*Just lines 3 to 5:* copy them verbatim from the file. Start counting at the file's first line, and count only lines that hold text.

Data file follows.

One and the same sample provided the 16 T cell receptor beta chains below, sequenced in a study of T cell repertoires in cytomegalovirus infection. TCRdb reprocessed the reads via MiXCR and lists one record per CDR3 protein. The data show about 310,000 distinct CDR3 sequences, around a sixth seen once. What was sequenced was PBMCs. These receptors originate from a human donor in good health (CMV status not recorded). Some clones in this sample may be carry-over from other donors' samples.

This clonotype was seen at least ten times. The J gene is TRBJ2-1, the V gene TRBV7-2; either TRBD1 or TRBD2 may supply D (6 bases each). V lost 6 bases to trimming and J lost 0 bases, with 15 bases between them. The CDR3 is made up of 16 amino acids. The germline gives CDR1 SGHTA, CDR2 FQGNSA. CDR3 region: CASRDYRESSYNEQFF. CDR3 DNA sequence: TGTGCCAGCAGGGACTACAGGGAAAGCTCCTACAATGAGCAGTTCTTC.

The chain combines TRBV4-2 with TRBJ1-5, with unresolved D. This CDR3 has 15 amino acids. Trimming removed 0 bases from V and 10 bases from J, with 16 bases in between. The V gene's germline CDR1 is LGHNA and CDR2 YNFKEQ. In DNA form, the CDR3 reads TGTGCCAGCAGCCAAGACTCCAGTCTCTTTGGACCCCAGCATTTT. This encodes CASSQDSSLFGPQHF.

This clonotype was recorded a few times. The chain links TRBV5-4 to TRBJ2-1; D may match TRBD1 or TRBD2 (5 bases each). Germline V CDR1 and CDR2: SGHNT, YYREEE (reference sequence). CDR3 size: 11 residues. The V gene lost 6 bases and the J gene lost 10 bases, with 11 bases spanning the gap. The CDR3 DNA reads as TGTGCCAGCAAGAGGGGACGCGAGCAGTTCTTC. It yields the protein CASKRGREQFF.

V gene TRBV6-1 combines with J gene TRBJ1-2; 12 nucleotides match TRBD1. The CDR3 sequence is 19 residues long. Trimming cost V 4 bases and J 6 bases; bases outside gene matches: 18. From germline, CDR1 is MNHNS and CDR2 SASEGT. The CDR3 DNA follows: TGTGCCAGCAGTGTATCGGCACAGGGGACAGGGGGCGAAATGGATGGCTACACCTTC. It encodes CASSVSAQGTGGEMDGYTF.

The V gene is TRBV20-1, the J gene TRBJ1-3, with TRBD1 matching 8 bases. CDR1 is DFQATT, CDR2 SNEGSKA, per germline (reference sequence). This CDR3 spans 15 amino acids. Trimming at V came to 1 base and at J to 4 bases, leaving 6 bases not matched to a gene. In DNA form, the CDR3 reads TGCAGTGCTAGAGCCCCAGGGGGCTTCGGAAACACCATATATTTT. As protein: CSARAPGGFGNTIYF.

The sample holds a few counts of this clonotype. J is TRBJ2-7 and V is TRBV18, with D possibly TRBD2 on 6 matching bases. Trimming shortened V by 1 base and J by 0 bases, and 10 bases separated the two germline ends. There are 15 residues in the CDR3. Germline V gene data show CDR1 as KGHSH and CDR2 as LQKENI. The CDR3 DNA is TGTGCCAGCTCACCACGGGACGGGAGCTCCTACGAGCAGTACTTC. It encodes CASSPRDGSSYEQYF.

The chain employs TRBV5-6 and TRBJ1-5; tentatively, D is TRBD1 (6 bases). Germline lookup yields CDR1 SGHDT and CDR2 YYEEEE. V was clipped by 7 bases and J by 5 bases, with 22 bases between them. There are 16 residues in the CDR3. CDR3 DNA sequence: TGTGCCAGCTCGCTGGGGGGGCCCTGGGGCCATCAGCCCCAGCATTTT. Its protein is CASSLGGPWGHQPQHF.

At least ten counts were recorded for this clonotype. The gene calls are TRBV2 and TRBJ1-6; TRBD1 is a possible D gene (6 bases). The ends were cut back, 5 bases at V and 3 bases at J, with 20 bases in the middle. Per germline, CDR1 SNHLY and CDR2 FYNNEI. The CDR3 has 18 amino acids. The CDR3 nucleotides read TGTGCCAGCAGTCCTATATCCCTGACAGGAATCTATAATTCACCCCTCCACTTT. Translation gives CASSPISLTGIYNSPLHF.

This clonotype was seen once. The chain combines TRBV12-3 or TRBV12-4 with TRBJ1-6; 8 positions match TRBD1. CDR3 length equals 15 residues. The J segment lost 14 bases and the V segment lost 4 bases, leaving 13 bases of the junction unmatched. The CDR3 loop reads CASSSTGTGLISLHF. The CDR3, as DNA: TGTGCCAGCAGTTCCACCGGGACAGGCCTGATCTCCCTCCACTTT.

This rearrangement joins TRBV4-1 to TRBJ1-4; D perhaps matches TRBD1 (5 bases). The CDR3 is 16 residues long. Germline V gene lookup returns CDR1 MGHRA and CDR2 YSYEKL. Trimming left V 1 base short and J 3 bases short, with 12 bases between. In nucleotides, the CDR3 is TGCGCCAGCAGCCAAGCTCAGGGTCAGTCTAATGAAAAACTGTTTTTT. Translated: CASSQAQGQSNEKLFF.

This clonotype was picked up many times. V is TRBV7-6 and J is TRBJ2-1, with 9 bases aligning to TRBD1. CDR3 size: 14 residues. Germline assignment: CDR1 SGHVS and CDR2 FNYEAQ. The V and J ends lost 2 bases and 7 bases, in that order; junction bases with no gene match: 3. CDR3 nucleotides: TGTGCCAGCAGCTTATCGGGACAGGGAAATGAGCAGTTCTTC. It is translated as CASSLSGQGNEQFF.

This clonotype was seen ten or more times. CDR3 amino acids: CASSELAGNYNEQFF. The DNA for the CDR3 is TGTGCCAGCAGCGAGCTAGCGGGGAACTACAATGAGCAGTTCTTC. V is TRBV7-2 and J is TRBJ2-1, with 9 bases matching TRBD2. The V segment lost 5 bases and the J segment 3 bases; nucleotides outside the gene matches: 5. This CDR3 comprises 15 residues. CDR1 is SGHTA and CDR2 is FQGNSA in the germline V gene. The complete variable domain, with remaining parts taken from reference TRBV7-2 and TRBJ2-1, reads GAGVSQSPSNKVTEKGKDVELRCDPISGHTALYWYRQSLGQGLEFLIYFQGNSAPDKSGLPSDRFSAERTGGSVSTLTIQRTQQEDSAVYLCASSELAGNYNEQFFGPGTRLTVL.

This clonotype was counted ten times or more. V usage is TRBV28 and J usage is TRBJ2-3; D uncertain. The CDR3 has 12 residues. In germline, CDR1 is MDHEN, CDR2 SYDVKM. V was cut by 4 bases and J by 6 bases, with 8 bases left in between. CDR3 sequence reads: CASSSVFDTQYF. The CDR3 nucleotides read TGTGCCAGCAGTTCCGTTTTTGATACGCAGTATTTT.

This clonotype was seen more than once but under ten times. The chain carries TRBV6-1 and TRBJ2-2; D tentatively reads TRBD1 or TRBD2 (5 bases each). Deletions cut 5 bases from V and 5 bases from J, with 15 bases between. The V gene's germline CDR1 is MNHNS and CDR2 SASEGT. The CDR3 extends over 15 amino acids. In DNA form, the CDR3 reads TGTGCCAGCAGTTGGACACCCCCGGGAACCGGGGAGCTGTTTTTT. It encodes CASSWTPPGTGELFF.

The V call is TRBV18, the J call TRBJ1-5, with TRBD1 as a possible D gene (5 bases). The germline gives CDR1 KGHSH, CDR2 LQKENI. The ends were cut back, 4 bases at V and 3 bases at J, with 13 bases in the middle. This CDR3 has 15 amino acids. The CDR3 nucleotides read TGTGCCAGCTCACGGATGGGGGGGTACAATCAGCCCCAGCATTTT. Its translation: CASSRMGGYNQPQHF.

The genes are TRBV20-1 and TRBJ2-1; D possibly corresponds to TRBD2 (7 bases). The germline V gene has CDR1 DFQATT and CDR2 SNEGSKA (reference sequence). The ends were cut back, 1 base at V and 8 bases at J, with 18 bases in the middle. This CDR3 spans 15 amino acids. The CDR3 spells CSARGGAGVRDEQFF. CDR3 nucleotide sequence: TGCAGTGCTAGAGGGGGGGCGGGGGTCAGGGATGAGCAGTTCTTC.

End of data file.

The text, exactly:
The chain combines TRBV4-2 with TRBJ1-5, with unresolved D. This CDR3 has 15 amino acids. Trimming removed 0 bases from V and 10 bases from J, with 16 bases in between. The V gene's germline CDR1 is LGHNA and CDR2 YNFKEQ. In DNA form, the CDR3 reads TGTGCCAGCAGCCAAGACTCCAGTCTCTTTGGACCCCAGCATTTT. This encodes CASSQDSSLFGPQHF.

This clonotype was recorded a few times. The chain links TRBV5-4 to TRBJ2-1; D may match TRBD1 or TRBD2 (5 bases each). Germline V CDR1 and CDR2: SGHNT, YYREEE (reference sequence). CDR3 size: 11 residues. The V gene lost 6 bases and the J gene lost 10 bases, with 11 bases spanning the gap. The CDR3 DNA reads as TGTGCCAGCAAGAGGGGACGCGAGCAGTTCTTC. It yields the protein CASKRGREQFF.

V gene TRBV6-1 combines with J gene TRBJ1-2; 12 nucleotides match TRBD1. The CDR3 sequence is 19 residues long. Trimming cost V 4 bases and J 6 bases; bases outside gene matches: 18. From germline, CDR1 is MNHNS and CDR2 SASEGT. The CDR3 DNA follows: TGTGCCAGCAGTGTATCGGCACAGGGGACAGGGGGCGAAATGGATGGCTACACCTTC. It encodes CASSVSAQGTGGEMDGYTF.